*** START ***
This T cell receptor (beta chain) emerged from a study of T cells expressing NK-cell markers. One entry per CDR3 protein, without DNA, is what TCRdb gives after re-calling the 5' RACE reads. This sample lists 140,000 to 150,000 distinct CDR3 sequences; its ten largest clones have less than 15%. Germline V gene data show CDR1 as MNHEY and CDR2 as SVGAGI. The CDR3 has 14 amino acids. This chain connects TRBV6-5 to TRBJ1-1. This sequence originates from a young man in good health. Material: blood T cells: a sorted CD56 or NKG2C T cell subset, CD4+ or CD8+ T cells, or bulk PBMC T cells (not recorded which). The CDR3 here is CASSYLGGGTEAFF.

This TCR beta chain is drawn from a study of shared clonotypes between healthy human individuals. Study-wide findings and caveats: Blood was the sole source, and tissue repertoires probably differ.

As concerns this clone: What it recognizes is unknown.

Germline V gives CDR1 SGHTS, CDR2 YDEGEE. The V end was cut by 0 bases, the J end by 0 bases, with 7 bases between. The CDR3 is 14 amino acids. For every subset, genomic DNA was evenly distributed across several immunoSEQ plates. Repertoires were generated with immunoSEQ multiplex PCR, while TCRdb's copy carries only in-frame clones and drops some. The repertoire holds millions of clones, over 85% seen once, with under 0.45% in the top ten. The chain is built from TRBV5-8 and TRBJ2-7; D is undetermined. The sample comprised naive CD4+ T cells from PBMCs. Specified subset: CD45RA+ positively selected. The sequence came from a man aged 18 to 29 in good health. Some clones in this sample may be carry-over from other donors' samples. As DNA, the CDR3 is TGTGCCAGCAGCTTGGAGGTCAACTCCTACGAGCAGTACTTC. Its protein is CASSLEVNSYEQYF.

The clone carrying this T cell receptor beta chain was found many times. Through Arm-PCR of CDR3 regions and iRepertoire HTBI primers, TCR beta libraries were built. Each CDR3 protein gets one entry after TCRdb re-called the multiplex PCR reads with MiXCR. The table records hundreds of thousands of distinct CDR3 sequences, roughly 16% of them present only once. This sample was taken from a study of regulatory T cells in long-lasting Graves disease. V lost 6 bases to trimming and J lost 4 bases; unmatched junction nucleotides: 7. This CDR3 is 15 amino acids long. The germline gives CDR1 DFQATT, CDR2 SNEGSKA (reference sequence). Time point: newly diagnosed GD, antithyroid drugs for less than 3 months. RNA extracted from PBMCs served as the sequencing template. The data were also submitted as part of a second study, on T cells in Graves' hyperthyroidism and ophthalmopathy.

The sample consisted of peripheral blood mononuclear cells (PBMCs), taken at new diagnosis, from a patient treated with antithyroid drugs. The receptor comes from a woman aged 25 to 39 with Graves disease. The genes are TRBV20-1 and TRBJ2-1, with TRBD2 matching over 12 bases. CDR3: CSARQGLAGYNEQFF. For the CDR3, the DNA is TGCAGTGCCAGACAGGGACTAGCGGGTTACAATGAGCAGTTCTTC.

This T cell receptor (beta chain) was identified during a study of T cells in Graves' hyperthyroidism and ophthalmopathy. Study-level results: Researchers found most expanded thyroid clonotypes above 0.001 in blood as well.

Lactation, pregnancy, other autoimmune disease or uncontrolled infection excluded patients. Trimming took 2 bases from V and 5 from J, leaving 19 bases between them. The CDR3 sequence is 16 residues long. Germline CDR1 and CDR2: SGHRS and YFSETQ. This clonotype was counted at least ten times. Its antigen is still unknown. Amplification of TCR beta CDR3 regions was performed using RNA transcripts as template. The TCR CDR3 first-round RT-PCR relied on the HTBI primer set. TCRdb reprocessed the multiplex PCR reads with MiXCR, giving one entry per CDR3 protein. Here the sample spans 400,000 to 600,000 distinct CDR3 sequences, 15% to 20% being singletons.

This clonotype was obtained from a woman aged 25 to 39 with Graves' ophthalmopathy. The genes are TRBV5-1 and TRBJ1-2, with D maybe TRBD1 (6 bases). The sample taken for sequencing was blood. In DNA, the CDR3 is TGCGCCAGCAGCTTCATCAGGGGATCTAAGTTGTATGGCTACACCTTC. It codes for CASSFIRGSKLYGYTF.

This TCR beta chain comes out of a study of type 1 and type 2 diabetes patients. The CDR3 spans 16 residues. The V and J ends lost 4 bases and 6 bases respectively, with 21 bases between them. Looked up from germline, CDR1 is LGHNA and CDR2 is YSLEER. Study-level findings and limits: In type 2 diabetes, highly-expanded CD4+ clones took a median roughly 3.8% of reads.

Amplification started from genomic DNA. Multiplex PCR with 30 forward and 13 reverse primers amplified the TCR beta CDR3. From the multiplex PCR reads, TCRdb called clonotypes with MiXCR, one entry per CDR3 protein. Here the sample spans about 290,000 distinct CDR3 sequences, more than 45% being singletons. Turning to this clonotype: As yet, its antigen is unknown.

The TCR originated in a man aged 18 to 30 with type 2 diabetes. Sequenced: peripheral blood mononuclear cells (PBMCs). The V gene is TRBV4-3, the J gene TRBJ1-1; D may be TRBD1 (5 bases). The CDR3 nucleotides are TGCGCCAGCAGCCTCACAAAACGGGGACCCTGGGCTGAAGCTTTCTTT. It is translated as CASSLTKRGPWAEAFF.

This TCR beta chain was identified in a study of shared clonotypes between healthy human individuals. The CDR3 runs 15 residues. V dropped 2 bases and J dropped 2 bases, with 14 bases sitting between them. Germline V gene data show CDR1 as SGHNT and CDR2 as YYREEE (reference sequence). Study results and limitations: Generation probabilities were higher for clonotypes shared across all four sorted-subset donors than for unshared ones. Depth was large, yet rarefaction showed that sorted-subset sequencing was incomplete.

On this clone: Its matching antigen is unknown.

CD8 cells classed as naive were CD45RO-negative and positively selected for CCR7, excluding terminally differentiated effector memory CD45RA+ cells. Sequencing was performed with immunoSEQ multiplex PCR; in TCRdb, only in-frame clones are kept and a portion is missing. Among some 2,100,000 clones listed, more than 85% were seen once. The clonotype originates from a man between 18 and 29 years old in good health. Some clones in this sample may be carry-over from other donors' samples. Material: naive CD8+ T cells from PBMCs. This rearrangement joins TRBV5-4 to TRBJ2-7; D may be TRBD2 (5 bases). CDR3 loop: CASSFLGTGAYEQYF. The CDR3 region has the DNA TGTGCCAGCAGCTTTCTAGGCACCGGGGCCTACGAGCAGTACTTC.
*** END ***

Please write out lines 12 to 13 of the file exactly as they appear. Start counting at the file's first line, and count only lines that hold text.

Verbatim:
The TCR originated in a man aged 18 to 30 with type 2 diabetes. Sequenced: peripheral blood mononuclear cells (PBMCs). The V gene is TRBV4-3, the J gene TRBJ1-1; D may be TRBD1 (5 bases). The CDR3 nucleotides are TGCGCCAGCAGCCTCACAAAACGGGGACCCTGGGCTGAAGCTTTCTTT. It is translated as CASSLTKRGPWAEAFF.

This TCR beta chain was identified in a study of shared clonotypes between healthy human individuals. The CDR3 runs 15 residues. V dropped 2 bases and J dropped 2 bases, with 14 bases sitting between them. Germline V gene data show CDR1 as SGHNT and CDR2 as YYREEE (reference sequence). Study results and limitations: Generation probabilities were higher for clonotypes shared across all four sorted-subset donors than for unshared ones. Depth was large, yet rarefaction showed that sorted-subset sequencing was incomplete.